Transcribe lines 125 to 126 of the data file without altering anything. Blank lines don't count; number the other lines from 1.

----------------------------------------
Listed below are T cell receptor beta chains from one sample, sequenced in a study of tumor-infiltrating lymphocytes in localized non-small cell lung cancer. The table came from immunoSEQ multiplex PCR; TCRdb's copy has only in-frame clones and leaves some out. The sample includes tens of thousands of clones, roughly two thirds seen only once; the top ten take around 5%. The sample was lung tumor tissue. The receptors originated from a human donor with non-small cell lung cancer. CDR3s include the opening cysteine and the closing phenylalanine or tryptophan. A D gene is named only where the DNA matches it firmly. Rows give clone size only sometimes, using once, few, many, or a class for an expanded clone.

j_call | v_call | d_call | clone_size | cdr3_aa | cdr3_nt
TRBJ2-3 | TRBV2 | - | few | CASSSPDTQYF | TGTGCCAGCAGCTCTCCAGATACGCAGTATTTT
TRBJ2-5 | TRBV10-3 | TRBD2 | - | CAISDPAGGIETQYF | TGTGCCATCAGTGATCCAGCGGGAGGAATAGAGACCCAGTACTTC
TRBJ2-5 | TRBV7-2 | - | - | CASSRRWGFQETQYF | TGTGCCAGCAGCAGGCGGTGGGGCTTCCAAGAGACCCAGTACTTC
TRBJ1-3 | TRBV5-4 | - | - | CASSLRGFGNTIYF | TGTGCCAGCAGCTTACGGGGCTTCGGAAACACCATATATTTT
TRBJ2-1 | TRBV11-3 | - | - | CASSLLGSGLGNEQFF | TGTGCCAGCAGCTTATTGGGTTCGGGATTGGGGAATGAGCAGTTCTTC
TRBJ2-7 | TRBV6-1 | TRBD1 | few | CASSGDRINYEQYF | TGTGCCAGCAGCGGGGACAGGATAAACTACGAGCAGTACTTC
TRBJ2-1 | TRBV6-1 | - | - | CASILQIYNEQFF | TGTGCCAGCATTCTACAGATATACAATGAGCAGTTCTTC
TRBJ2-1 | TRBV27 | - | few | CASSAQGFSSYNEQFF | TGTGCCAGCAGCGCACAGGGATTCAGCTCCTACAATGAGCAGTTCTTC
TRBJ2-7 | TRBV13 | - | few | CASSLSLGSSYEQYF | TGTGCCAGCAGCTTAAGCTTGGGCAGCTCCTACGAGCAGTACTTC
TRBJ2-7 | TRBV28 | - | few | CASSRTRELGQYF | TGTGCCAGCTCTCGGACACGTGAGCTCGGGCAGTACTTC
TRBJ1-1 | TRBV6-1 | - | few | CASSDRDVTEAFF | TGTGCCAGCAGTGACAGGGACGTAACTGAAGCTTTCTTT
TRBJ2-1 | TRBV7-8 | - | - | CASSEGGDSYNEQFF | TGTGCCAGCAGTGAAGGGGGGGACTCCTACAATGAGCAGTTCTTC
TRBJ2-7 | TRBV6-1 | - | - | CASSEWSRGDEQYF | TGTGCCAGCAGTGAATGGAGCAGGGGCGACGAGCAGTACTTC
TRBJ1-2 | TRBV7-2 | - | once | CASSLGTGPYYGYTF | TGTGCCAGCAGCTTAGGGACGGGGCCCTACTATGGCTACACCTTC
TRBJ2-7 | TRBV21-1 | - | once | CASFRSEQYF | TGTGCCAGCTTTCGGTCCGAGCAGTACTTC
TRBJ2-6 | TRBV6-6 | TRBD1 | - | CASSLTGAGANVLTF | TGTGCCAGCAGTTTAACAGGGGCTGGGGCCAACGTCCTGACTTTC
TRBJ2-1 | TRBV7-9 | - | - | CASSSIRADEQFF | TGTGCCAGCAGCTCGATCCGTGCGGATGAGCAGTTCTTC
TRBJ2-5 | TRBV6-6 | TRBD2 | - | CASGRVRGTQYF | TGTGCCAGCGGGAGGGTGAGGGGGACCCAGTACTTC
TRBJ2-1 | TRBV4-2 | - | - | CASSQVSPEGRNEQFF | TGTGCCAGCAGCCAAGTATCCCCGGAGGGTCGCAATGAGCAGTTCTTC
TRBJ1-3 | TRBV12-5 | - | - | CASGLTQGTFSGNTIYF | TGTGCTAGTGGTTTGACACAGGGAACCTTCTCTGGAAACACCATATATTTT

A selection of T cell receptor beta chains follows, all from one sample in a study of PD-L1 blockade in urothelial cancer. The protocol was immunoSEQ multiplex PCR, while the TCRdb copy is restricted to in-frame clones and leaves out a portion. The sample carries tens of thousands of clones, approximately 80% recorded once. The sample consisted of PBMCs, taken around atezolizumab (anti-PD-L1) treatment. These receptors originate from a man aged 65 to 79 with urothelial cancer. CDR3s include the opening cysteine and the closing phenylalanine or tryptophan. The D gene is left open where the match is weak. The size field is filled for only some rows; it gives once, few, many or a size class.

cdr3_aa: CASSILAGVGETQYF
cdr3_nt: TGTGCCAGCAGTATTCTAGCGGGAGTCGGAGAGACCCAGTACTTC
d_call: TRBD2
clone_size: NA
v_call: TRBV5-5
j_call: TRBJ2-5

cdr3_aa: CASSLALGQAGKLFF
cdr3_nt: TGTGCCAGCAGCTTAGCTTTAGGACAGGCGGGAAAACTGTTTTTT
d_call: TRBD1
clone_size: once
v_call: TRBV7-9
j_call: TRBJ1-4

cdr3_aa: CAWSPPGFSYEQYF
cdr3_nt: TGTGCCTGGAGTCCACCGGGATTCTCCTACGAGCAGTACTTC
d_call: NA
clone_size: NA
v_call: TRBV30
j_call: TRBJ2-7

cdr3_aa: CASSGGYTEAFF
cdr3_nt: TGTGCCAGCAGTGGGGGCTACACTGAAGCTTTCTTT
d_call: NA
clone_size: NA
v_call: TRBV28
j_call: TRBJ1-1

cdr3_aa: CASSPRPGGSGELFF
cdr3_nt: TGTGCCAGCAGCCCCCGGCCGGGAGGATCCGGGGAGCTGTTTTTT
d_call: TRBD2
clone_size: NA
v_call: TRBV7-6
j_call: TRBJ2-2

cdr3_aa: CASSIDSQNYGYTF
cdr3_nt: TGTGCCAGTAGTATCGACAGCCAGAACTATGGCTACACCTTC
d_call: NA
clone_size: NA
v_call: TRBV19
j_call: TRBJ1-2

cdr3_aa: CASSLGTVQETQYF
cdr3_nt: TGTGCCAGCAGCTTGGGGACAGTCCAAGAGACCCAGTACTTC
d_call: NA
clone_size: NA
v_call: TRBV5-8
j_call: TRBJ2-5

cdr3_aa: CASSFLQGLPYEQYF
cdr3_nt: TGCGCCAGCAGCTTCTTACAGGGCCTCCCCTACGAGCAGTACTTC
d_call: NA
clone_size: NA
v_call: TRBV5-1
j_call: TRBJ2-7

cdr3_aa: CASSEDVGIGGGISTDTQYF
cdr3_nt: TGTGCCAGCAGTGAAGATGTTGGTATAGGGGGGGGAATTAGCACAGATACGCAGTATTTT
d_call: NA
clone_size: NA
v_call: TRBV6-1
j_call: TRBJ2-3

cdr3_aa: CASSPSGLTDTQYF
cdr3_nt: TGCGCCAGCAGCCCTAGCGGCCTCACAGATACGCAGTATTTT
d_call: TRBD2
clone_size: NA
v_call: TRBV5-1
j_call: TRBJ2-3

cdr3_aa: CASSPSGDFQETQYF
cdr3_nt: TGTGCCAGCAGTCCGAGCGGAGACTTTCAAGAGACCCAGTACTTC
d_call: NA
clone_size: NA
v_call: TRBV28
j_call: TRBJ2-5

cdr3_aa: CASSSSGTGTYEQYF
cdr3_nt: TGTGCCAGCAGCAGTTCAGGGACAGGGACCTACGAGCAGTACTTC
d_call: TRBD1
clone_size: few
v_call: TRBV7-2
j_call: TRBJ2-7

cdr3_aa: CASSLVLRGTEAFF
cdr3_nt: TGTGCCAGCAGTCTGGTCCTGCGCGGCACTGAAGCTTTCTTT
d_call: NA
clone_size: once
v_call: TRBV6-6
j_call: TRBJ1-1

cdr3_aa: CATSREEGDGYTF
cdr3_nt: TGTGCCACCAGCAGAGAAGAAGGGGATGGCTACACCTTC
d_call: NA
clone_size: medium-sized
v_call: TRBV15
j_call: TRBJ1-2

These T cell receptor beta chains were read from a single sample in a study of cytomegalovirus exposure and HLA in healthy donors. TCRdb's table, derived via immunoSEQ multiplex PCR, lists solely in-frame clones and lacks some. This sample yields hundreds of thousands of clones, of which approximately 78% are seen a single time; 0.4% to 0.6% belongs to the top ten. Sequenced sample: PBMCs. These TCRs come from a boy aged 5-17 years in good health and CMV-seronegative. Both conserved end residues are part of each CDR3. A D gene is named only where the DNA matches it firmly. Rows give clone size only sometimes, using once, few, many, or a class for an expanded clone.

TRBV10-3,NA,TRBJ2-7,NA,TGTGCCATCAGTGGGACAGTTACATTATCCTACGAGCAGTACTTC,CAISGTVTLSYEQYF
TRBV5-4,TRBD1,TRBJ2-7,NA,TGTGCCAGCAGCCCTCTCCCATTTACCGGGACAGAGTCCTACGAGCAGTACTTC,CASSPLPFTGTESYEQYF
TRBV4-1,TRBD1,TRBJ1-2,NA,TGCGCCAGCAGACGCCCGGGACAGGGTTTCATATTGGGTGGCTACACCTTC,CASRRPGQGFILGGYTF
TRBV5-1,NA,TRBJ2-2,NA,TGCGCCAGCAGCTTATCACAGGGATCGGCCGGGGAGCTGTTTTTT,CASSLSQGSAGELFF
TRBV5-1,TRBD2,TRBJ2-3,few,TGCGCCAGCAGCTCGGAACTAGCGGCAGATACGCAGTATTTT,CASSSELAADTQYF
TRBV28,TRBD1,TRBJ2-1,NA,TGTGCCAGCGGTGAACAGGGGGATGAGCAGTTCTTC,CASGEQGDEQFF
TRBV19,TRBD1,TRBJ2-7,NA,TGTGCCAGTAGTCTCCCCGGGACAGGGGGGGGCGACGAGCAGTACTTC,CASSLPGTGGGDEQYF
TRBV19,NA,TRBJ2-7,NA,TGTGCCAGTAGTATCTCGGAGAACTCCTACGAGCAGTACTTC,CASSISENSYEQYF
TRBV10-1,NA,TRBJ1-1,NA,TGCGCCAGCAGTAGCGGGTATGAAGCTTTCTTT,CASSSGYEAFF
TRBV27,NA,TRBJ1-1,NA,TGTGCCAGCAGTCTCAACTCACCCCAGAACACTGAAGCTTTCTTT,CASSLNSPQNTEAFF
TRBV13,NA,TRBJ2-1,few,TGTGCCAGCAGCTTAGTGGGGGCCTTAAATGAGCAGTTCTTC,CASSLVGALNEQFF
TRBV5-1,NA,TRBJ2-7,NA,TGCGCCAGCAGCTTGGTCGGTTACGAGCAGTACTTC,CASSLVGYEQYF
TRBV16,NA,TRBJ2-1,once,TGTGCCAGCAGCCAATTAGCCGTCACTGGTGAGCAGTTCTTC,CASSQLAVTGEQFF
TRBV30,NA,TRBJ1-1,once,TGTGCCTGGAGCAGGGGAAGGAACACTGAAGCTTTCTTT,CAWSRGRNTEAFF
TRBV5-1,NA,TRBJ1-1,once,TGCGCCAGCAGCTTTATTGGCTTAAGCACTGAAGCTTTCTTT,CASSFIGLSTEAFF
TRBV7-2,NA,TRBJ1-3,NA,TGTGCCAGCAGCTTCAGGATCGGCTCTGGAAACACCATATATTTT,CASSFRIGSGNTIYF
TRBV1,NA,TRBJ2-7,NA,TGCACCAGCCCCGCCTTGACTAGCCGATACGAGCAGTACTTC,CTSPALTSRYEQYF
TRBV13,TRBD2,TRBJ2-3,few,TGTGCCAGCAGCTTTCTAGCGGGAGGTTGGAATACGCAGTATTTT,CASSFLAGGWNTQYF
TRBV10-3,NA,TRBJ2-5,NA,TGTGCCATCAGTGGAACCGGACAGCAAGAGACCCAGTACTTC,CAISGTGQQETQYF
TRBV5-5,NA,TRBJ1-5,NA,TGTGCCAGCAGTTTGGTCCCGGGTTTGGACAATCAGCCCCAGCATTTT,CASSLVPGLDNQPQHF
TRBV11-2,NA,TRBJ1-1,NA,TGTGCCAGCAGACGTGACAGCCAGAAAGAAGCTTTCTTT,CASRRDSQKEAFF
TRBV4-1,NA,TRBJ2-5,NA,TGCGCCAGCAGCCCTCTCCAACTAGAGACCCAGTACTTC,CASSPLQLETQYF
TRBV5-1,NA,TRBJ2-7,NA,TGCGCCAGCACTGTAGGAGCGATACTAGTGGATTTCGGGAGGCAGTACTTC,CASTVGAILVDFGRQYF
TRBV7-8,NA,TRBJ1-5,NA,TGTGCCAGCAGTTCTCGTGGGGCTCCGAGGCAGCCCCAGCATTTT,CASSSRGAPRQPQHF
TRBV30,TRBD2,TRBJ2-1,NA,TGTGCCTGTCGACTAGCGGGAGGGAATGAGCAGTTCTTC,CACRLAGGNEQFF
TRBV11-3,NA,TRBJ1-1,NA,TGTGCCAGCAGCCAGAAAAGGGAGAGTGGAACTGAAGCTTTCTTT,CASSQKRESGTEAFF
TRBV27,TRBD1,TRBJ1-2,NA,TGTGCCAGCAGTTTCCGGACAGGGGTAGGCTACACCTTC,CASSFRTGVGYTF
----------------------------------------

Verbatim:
TRBV1,NA,TRBJ2-7,NA,TGCACCAGCCCCGCCTTGACTAGCCGATACGAGCAGTACTTC,CTSPALTSRYEQYF
TRBV13,TRBD2,TRBJ2-3,few,TGTGCCAGCAGCTTTCTAGCGGGAGGTTGGAATACGCAGTATTTT,CASSFLAGGWNTQYF